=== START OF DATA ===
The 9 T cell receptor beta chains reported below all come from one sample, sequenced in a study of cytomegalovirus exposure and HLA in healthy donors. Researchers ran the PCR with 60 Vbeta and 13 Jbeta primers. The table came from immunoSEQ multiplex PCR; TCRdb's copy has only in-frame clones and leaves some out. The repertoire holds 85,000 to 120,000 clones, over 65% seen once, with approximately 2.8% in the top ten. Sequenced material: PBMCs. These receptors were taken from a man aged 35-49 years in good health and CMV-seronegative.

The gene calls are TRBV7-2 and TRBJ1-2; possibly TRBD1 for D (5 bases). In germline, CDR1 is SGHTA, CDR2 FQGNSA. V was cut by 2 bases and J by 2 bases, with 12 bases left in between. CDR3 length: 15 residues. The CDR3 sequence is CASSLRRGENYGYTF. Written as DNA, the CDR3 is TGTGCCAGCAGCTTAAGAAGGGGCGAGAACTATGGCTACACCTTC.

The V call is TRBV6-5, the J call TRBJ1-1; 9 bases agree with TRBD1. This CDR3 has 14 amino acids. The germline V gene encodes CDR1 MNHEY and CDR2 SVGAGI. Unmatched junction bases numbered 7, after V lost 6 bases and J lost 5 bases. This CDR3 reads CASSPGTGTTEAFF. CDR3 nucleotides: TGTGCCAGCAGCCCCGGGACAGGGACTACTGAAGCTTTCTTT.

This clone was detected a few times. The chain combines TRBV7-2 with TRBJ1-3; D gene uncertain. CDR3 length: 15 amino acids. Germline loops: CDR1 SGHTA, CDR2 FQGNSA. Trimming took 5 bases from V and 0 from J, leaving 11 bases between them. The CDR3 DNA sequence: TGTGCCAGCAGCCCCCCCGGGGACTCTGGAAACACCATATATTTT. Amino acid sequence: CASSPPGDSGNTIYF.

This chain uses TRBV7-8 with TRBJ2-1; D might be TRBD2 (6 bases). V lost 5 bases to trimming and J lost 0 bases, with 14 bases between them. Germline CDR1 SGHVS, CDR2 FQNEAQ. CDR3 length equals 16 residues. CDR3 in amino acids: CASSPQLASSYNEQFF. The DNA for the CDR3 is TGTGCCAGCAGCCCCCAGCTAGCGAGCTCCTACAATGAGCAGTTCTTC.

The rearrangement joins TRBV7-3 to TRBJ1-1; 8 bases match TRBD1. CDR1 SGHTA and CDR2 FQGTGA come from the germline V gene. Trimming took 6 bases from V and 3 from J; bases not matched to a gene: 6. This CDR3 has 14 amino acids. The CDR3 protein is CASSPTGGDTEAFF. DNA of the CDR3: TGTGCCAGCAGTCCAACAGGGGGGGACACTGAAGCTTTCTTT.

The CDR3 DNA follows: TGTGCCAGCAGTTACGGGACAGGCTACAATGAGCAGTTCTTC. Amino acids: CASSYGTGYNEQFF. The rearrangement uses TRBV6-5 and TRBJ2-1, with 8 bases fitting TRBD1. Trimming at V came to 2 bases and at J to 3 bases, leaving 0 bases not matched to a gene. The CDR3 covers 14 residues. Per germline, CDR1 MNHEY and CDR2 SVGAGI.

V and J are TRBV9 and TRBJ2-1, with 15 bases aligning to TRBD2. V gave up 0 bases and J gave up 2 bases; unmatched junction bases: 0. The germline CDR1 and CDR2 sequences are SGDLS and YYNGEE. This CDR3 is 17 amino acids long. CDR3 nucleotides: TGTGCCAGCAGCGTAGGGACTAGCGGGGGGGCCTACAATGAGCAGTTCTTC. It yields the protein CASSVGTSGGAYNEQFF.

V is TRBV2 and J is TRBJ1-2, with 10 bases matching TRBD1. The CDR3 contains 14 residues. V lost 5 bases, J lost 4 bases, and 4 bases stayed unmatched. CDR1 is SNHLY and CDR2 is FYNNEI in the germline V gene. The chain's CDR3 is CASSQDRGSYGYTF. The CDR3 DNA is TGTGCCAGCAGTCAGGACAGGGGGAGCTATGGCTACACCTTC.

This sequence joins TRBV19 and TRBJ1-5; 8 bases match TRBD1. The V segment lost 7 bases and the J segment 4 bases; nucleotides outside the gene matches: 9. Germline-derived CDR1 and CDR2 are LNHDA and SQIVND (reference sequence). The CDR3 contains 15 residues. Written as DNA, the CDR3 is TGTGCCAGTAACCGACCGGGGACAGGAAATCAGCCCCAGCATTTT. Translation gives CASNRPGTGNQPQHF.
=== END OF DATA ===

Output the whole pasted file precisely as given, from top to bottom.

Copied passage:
The 9 T cell receptor beta chains reported below all come from one sample, sequenced in a study of cytomegalovirus exposure and HLA in healthy donors. Researchers ran the PCR with 60 Vbeta and 13 Jbeta primers. The table came from immunoSEQ multiplex PCR; TCRdb's copy has only in-frame clones and leaves some out. The repertoire holds 85,000 to 120,000 clones, over 65% seen once, with approximately 2.8% in the top ten. Sequenced material: PBMCs. These receptors were taken from a man aged 35-49 years in good health and CMV-seronegative.

The gene calls are TRBV7-2 and TRBJ1-2; possibly TRBD1 for D (5 bases). In germline, CDR1 is SGHTA, CDR2 FQGNSA. V was cut by 2 bases and J by 2 bases, with 12 bases left in between. CDR3 length: 15 residues. The CDR3 sequence is CASSLRRGENYGYTF. Written as DNA, the CDR3 is TGTGCCAGCAGCTTAAGAAGGGGCGAGAACTATGGCTACACCTTC.

The V call is TRBV6-5, the J call TRBJ1-1; 9 bases agree with TRBD1. This CDR3 has 14 amino acids. The germline V gene encodes CDR1 MNHEY and CDR2 SVGAGI. Unmatched junction bases numbered 7, after V lost 6 bases and J lost 5 bases. This CDR3 reads CASSPGTGTTEAFF. CDR3 nucleotides: TGTGCCAGCAGCCCCGGGACAGGGACTACTGAAGCTTTCTTT.

This clone was detected a few times. The chain combines TRBV7-2 with TRBJ1-3; D gene uncertain. CDR3 length: 15 amino acids. Germline loops: CDR1 SGHTA, CDR2 FQGNSA. Trimming took 5 bases from V and 0 from J, leaving 11 bases between them. The CDR3 DNA sequence: TGTGCCAGCAGCCCCCCCGGGGACTCTGGAAACACCATATATTTT. Amino acid sequence: CASSPPGDSGNTIYF.

This chain uses TRBV7-8 with TRBJ2-1; D might be TRBD2 (6 bases). V lost 5 bases to trimming and J lost 0 bases, with 14 bases between them. Germline CDR1 SGHVS, CDR2 FQNEAQ. CDR3 length equals 16 residues. CDR3 in amino acids: CASSPQLASSYNEQFF. The DNA for the CDR3 is TGTGCCAGCAGCCCCCAGCTAGCGAGCTCCTACAATGAGCAGTTCTTC.

The rearrangement joins TRBV7-3 to TRBJ1-1; 8 bases match TRBD1. CDR1 SGHTA and CDR2 FQGTGA come from the germline V gene. Trimming took 6 bases from V and 3 from J; bases not matched to a gene: 6. This CDR3 has 14 amino acids. The CDR3 protein is CASSPTGGDTEAFF. DNA of the CDR3: TGTGCCAGCAGTCCAACAGGGGGGGACACTGAAGCTTTCTTT.

The CDR3 DNA follows: TGTGCCAGCAGTTACGGGACAGGCTACAATGAGCAGTTCTTC. Amino acids: CASSYGTGYNEQFF. The rearrangement uses TRBV6-5 and TRBJ2-1, with 8 bases fitting TRBD1. Trimming at V came to 2 bases and at J to 3 bases, leaving 0 bases not matched to a gene. The CDR3 covers 14 residues. Per germline, CDR1 MNHEY and CDR2 SVGAGI.

V and J are TRBV9 and TRBJ2-1, with 15 bases aligning to TRBD2. V gave up 0 bases and J gave up 2 bases; unmatched junction bases: 0. The germline CDR1 and CDR2 sequences are SGDLS and YYNGEE. This CDR3 is 17 amino acids long. CDR3 nucleotides: TGTGCCAGCAGCGTAGGGACTAGCGGGGGGGCCTACAATGAGCAGTTCTTC. It yields the protein CASSVGTSGGAYNEQFF.

V is TRBV2 and J is TRBJ1-2, with 10 bases matching TRBD1. The CDR3 contains 14 residues. V lost 5 bases, J lost 4 bases, and 4 bases stayed unmatched. CDR1 is SNHLY and CDR2 is FYNNEI in the germline V gene. The chain's CDR3 is CASSQDRGSYGYTF. The CDR3 DNA is TGTGCCAGCAGTCAGGACAGGGGGAGCTATGGCTACACCTTC.

This sequence joins TRBV19 and TRBJ1-5; 8 bases match TRBD1. The V segment lost 7 bases and the J segment 4 bases; nucleotides outside the gene matches: 9. Germline-derived CDR1 and CDR2 are LNHDA and SQIVND (reference sequence). The CDR3 contains 15 residues. Written as DNA, the CDR3 is TGTGCCAGTAACCGACCGGGGACAGGAAATCAGCCCCAGCATTTT. Translation gives CASNRPGTGNQPQHF.